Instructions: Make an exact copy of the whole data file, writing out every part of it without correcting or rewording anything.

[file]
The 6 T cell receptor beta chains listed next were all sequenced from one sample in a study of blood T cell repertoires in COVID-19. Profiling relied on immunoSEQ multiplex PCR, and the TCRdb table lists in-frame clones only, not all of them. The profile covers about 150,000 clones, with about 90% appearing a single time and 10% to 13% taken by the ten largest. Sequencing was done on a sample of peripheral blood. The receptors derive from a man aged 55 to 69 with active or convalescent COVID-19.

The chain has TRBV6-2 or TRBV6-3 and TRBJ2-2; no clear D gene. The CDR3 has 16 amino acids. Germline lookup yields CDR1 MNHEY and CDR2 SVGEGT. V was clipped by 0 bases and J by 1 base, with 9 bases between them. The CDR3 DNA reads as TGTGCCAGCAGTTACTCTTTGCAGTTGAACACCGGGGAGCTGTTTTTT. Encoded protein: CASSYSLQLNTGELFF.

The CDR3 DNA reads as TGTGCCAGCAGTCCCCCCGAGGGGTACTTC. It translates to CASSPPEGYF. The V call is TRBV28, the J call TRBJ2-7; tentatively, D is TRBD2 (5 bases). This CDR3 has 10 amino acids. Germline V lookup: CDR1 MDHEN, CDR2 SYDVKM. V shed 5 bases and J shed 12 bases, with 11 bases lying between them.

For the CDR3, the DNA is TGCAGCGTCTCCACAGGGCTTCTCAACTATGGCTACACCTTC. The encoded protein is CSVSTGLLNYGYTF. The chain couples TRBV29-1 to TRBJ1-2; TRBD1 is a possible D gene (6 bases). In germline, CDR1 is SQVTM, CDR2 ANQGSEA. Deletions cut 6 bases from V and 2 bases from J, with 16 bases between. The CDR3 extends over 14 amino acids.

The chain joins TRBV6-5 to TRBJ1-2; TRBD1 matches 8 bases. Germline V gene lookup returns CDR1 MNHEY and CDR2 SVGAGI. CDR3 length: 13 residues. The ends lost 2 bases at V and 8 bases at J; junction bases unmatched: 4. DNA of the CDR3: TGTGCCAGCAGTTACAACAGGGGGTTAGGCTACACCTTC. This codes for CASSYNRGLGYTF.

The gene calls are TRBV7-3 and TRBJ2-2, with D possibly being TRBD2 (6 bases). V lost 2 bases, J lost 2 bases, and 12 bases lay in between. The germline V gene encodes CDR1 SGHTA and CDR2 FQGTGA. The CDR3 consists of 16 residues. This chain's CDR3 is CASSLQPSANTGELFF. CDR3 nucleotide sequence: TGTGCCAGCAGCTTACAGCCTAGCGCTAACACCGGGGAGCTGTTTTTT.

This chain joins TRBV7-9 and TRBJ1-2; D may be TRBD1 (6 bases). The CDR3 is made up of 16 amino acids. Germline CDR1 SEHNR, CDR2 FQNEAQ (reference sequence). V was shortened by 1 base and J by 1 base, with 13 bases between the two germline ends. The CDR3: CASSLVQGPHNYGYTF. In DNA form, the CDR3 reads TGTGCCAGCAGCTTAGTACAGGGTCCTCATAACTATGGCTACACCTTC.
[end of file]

The 6 T cell receptor beta chains listed next were all sequenced from one sample in a study of blood T cell repertoires in COVID-19. Profiling relied on immunoSEQ multiplex PCR, and the TCRdb table lists in-frame clones only, not all of them. The profile covers about 150,000 clones, with about 90% appearing a single time and 10% to 13% taken by the ten largest. Sequencing was done on a sample of peripheral blood. The receptors derive from a man aged 55 to 69 with active or convalescent COVID-19.

The chain has TRBV6-2 or TRBV6-3 and TRBJ2-2; no clear D gene. The CDR3 has 16 amino acids. Germline lookup yields CDR1 MNHEY and CDR2 SVGEGT. V was clipped by 0 bases and J by 1 base, with 9 bases between them. The CDR3 DNA reads as TGTGCCAGCAGTTACTCTTTGCAGTTGAACACCGGGGAGCTGTTTTTT. Encoded protein: CASSYSLQLNTGELFF.

The CDR3 DNA reads as TGTGCCAGCAGTCCCCCCGAGGGGTACTTC. It translates to CASSPPEGYF. The V call is TRBV28, the J call TRBJ2-7; tentatively, D is TRBD2 (5 bases). This CDR3 has 10 amino acids. Germline V lookup: CDR1 MDHEN, CDR2 SYDVKM. V shed 5 bases and J shed 12 bases, with 11 bases lying between them.

For the CDR3, the DNA is TGCAGCGTCTCCACAGGGCTTCTCAACTATGGCTACACCTTC. The encoded protein is CSVSTGLLNYGYTF. The chain couples TRBV29-1 to TRBJ1-2; TRBD1 is a possible D gene (6 bases). In germline, CDR1 is SQVTM, CDR2 ANQGSEA. Deletions cut 6 bases from V and 2 bases from J, with 16 bases between. The CDR3 extends over 14 amino acids.

The chain joins TRBV6-5 to TRBJ1-2; TRBD1 matches 8 bases. Germline V gene lookup returns CDR1 MNHEY and CDR2 SVGAGI. CDR3 length: 13 residues. The ends lost 2 bases at V and 8 bases at J; junction bases unmatched: 4. DNA of the CDR3: TGTGCCAGCAGTTACAACAGGGGGTTAGGCTACACCTTC. This codes for CASSYNRGLGYTF.

The gene calls are TRBV7-3 and TRBJ2-2, with D possibly being TRBD2 (6 bases). V lost 2 bases, J lost 2 bases, and 12 bases lay in between. The germline V gene encodes CDR1 SGHTA and CDR2 FQGTGA. The CDR3 consists of 16 residues. This chain's CDR3 is CASSLQPSANTGELFF. CDR3 nucleotide sequence: TGTGCCAGCAGCTTACAGCCTAGCGCTAACACCGGGGAGCTGTTTTTT.

This chain joins TRBV7-9 and TRBJ1-2; D may be TRBD1 (6 bases). The CDR3 is made up of 16 amino acids. Germline CDR1 SEHNR, CDR2 FQNEAQ (reference sequence). V was shortened by 1 base and J by 1 base, with 13 bases between the two germline ends. The CDR3: CASSLVQGPHNYGYTF. In DNA form, the CDR3 reads TGTGCCAGCAGCTTAGTACAGGGTCCTCATAACTATGGCTACACCTTC.